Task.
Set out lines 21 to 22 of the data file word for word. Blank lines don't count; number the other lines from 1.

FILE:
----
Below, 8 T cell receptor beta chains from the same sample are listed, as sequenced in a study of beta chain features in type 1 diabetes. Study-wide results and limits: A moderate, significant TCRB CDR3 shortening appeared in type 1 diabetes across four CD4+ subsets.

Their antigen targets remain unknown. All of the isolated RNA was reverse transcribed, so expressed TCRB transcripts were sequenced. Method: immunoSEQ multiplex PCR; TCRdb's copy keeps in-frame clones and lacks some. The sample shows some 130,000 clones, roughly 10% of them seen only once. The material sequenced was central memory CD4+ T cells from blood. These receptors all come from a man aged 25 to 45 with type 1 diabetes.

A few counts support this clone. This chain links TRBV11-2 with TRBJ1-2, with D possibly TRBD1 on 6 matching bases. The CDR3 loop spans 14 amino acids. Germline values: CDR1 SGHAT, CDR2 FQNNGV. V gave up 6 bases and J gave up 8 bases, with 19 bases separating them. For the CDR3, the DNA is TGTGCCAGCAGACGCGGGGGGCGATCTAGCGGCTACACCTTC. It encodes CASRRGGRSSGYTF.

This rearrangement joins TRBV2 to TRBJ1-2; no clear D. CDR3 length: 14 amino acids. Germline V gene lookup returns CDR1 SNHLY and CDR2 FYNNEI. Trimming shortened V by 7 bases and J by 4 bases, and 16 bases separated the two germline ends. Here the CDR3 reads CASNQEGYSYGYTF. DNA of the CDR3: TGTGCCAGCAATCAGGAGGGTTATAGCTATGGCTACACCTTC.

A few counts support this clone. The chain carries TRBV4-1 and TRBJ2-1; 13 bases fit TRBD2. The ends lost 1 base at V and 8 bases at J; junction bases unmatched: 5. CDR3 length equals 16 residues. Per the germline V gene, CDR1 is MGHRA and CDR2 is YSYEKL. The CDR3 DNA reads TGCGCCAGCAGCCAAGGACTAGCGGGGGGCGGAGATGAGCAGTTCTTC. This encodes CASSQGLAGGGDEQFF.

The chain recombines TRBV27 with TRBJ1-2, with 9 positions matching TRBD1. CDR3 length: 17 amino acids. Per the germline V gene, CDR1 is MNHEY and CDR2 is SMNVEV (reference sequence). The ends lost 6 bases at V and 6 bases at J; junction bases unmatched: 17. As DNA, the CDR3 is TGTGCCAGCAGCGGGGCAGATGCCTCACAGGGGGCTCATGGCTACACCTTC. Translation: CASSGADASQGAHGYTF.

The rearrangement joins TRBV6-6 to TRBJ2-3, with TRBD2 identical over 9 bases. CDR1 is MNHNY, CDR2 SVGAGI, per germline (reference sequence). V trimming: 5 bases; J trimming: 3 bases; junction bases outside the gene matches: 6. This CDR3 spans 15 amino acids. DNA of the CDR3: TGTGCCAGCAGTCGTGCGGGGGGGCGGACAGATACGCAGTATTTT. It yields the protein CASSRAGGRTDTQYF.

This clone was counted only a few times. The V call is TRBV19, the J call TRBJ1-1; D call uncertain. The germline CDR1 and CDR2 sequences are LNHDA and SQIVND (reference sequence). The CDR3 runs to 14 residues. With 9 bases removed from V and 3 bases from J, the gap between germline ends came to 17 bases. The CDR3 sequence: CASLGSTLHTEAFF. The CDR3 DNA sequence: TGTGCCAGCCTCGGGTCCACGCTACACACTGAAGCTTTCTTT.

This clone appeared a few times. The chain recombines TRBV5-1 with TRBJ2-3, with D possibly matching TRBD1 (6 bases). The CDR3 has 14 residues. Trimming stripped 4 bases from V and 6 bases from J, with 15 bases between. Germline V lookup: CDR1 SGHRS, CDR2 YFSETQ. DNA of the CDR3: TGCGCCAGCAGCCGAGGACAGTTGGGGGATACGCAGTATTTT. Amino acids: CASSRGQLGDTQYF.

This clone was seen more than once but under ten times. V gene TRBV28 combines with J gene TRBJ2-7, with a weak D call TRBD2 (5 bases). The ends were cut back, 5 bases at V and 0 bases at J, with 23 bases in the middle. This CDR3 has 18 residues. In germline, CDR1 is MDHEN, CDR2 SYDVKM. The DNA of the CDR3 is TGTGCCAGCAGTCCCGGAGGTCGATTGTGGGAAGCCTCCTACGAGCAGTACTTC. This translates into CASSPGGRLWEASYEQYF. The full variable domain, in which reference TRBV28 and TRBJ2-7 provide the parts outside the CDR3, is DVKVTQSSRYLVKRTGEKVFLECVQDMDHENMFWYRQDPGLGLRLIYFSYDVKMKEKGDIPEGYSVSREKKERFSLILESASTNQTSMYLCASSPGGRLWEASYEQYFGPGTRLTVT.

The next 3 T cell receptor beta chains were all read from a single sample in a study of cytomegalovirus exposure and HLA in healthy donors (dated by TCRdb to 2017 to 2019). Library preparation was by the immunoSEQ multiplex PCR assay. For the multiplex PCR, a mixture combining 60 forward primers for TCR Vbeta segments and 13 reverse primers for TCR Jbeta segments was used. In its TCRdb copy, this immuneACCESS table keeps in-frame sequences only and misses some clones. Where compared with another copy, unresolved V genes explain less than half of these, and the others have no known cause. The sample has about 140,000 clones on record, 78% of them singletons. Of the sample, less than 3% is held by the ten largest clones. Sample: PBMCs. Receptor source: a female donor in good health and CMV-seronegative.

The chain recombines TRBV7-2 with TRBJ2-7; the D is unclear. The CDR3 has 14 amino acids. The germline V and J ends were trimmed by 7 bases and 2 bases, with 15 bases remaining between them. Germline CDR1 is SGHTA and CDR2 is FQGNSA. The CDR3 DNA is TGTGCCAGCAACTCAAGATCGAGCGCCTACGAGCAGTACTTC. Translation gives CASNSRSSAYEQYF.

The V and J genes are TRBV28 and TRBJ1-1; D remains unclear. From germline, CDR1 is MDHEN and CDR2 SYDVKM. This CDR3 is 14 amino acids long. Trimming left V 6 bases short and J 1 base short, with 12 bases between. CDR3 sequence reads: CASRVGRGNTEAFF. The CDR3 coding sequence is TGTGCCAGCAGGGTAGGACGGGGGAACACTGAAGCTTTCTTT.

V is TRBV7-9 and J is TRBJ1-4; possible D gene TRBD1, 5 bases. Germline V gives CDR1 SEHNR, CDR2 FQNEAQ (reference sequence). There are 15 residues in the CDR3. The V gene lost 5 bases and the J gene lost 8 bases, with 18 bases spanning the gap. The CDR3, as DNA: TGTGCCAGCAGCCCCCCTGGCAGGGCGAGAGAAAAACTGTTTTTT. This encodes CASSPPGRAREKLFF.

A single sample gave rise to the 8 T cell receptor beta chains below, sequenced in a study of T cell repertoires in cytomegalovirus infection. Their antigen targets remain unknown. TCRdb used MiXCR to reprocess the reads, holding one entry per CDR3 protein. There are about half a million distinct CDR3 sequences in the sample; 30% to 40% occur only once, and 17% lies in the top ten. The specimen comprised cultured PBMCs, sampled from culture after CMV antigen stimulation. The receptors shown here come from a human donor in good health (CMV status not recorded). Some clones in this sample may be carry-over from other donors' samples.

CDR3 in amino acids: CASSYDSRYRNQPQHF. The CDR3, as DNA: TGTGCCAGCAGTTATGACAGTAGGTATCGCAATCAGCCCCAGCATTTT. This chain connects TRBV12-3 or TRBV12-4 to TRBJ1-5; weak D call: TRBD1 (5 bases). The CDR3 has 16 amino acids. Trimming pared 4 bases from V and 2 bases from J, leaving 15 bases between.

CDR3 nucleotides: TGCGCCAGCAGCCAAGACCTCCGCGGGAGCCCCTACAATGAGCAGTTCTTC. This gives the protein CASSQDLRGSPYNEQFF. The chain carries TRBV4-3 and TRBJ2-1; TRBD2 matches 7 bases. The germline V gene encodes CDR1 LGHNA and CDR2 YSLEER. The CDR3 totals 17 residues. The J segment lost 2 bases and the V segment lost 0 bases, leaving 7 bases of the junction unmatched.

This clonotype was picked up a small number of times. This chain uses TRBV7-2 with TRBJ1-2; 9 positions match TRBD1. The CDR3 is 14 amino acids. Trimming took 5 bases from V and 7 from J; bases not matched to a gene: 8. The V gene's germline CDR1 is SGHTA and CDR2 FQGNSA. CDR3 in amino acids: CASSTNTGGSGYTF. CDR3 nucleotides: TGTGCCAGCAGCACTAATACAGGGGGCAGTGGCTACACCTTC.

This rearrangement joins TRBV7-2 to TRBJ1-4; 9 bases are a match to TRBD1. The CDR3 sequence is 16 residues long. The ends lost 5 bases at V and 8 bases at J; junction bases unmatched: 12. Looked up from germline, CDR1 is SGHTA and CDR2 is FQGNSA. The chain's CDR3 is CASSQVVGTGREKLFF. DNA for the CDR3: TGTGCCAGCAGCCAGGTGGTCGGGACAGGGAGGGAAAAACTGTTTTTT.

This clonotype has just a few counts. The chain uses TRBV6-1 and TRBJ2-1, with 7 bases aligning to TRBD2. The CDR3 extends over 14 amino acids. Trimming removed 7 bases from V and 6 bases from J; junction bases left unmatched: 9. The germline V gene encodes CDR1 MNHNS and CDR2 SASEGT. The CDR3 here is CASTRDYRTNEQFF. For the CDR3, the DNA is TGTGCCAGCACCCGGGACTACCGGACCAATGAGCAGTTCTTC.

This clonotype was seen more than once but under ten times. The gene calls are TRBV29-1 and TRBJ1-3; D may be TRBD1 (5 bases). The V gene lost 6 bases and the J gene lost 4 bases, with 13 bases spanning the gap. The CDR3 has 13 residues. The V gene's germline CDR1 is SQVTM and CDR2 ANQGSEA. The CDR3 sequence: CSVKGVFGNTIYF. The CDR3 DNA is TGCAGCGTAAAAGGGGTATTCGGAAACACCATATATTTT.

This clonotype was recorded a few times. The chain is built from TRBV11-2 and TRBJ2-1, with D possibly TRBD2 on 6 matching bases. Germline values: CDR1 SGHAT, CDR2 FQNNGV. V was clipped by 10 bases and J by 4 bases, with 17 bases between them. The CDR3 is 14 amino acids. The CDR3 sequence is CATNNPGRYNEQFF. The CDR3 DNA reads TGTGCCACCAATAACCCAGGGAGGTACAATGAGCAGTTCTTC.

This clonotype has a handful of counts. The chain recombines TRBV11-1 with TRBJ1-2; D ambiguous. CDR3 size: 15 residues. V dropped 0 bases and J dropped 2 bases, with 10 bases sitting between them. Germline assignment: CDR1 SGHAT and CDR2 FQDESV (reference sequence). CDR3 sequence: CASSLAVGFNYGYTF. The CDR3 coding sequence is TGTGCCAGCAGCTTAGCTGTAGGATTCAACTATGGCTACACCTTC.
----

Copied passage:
This clonotype was seen more than once but under ten times. The gene calls are TRBV29-1 and TRBJ1-3; D may be TRBD1 (5 bases). The V gene lost 6 bases and the J gene lost 4 bases, with 13 bases spanning the gap. The CDR3 has 13 residues. The V gene's germline CDR1 is SQVTM and CDR2 ANQGSEA. The CDR3 sequence: CSVKGVFGNTIYF. The CDR3 DNA is TGCAGCGTAAAAGGGGTATTCGGAAACACCATATATTTT.

This clonotype was recorded a few times. The chain is built from TRBV11-2 and TRBJ2-1, with D possibly TRBD2 on 6 matching bases. Germline values: CDR1 SGHAT, CDR2 FQNNGV. V was clipped by 10 bases and J by 4 bases, with 17 bases between them. The CDR3 is 14 amino acids. The CDR3 sequence is CATNNPGRYNEQFF. The CDR3 DNA reads TGTGCCACCAATAACCCAGGGAGGTACAATGAGCAGTTCTTC.